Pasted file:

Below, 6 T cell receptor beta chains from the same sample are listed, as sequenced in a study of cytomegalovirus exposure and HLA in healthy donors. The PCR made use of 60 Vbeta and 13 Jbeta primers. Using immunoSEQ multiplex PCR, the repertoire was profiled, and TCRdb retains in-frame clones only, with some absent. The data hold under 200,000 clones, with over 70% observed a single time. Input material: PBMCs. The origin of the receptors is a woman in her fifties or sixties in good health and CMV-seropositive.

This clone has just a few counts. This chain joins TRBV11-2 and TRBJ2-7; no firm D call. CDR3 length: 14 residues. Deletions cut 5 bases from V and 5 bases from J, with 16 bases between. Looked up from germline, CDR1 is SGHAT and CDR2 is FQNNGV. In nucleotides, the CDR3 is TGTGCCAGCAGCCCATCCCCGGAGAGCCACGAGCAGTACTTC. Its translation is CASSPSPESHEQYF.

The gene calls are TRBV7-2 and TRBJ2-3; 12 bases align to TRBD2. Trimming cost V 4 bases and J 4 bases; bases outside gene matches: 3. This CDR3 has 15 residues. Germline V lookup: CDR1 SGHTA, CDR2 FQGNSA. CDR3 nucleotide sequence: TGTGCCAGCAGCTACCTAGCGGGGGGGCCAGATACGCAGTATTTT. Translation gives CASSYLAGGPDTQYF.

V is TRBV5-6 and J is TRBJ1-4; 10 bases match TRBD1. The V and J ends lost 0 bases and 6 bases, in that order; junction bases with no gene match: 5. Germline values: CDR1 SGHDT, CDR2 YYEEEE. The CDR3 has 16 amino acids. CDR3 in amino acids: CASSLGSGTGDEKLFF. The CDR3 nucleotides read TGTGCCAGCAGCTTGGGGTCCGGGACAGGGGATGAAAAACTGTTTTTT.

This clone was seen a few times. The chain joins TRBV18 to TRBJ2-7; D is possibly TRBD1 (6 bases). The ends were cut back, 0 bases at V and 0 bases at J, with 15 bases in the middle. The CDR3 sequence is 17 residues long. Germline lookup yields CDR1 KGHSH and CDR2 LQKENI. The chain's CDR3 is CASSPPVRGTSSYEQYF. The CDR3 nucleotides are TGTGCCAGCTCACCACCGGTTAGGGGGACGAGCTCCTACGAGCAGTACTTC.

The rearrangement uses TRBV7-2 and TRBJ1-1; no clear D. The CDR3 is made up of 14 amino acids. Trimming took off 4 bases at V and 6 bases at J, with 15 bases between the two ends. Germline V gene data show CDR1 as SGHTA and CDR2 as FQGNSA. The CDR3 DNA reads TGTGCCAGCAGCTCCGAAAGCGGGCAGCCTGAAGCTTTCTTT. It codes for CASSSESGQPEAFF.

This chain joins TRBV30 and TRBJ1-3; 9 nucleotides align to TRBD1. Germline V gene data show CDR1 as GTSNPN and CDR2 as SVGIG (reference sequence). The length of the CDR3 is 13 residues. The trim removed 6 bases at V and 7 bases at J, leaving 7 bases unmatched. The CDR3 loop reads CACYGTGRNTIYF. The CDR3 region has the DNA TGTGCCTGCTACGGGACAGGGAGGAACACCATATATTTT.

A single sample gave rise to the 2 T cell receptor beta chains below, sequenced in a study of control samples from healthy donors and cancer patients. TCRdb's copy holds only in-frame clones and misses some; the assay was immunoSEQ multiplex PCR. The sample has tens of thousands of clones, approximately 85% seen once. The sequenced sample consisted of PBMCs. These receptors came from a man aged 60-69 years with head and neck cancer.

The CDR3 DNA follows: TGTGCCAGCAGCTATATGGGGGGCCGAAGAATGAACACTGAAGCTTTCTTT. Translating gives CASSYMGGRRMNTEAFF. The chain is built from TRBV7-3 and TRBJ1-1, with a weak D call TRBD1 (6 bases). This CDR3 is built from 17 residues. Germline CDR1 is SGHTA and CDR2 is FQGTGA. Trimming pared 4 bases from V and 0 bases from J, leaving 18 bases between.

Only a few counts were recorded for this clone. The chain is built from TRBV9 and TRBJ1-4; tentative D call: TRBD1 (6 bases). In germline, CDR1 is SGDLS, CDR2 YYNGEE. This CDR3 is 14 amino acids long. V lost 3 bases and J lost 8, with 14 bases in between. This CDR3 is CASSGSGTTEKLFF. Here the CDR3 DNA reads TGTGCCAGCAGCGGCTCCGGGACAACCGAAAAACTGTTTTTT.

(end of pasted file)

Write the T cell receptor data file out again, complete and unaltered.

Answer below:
Below, 6 T cell receptor beta chains from the same sample are listed, as sequenced in a study of cytomegalovirus exposure and HLA in healthy donors. The PCR made use of 60 Vbeta and 13 Jbeta primers. Using immunoSEQ multiplex PCR, the repertoire was profiled, and TCRdb retains in-frame clones only, with some absent. The data hold under 200,000 clones, with over 70% observed a single time. Input material: PBMCs. The origin of the receptors is a woman in her fifties or sixties in good health and CMV-seropositive.

This clone has just a few counts. This chain joins TRBV11-2 and TRBJ2-7; no firm D call. CDR3 length: 14 residues. Deletions cut 5 bases from V and 5 bases from J, with 16 bases between. Looked up from germline, CDR1 is SGHAT and CDR2 is FQNNGV. In nucleotides, the CDR3 is TGTGCCAGCAGCCCATCCCCGGAGAGCCACGAGCAGTACTTC. Its translation is CASSPSPESHEQYF.

The gene calls are TRBV7-2 and TRBJ2-3; 12 bases align to TRBD2. Trimming cost V 4 bases and J 4 bases; bases outside gene matches: 3. This CDR3 has 15 residues. Germline V lookup: CDR1 SGHTA, CDR2 FQGNSA. CDR3 nucleotide sequence: TGTGCCAGCAGCTACCTAGCGGGGGGGCCAGATACGCAGTATTTT. Translation gives CASSYLAGGPDTQYF.

V is TRBV5-6 and J is TRBJ1-4; 10 bases match TRBD1. The V and J ends lost 0 bases and 6 bases, in that order; junction bases with no gene match: 5. Germline values: CDR1 SGHDT, CDR2 YYEEEE. The CDR3 has 16 amino acids. CDR3 in amino acids: CASSLGSGTGDEKLFF. The CDR3 nucleotides read TGTGCCAGCAGCTTGGGGTCCGGGACAGGGGATGAAAAACTGTTTTTT.

This clone was seen a few times. The chain joins TRBV18 to TRBJ2-7; D is possibly TRBD1 (6 bases). The ends were cut back, 0 bases at V and 0 bases at J, with 15 bases in the middle. The CDR3 sequence is 17 residues long. Germline lookup yields CDR1 KGHSH and CDR2 LQKENI. The chain's CDR3 is CASSPPVRGTSSYEQYF. The CDR3 nucleotides are TGTGCCAGCTCACCACCGGTTAGGGGGACGAGCTCCTACGAGCAGTACTTC.

The rearrangement uses TRBV7-2 and TRBJ1-1; no clear D. The CDR3 is made up of 14 amino acids. Trimming took off 4 bases at V and 6 bases at J, with 15 bases between the two ends. Germline V gene data show CDR1 as SGHTA and CDR2 as FQGNSA. The CDR3 DNA reads TGTGCCAGCAGCTCCGAAAGCGGGCAGCCTGAAGCTTTCTTT. It codes for CASSSESGQPEAFF.

This chain joins TRBV30 and TRBJ1-3; 9 nucleotides align to TRBD1. Germline V gene data show CDR1 as GTSNPN and CDR2 as SVGIG (reference sequence). The length of the CDR3 is 13 residues. The trim removed 6 bases at V and 7 bases at J, leaving 7 bases unmatched. The CDR3 loop reads CACYGTGRNTIYF. The CDR3 region has the DNA TGTGCCTGCTACGGGACAGGGAGGAACACCATATATTTT.

A single sample gave rise to the 2 T cell receptor beta chains below, sequenced in a study of control samples from healthy donors and cancer patients. TCRdb's copy holds only in-frame clones and misses some; the assay was immunoSEQ multiplex PCR. The sample has tens of thousands of clones, approximately 85% seen once. The sequenced sample consisted of PBMCs. These receptors came from a man aged 60-69 years with head and neck cancer.

The CDR3 DNA follows: TGTGCCAGCAGCTATATGGGGGGCCGAAGAATGAACACTGAAGCTTTCTTT. Translating gives CASSYMGGRRMNTEAFF. The chain is built from TRBV7-3 and TRBJ1-1, with a weak D call TRBD1 (6 bases). This CDR3 is built from 17 residues. Germline CDR1 is SGHTA and CDR2 is FQGTGA. Trimming pared 4 bases from V and 0 bases from J, leaving 18 bases between.

Only a few counts were recorded for this clone. The chain is built from TRBV9 and TRBJ1-4; tentative D call: TRBD1 (6 bases). In germline, CDR1 is SGDLS, CDR2 YYNGEE. This CDR3 is 14 amino acids long. V lost 3 bases and J lost 8, with 14 bases in between. This CDR3 is CASSGSGTTEKLFF. Here the CDR3 DNA reads TGTGCCAGCAGCGGCTCCGGGACAACCGAAAAACTGTTTTTT.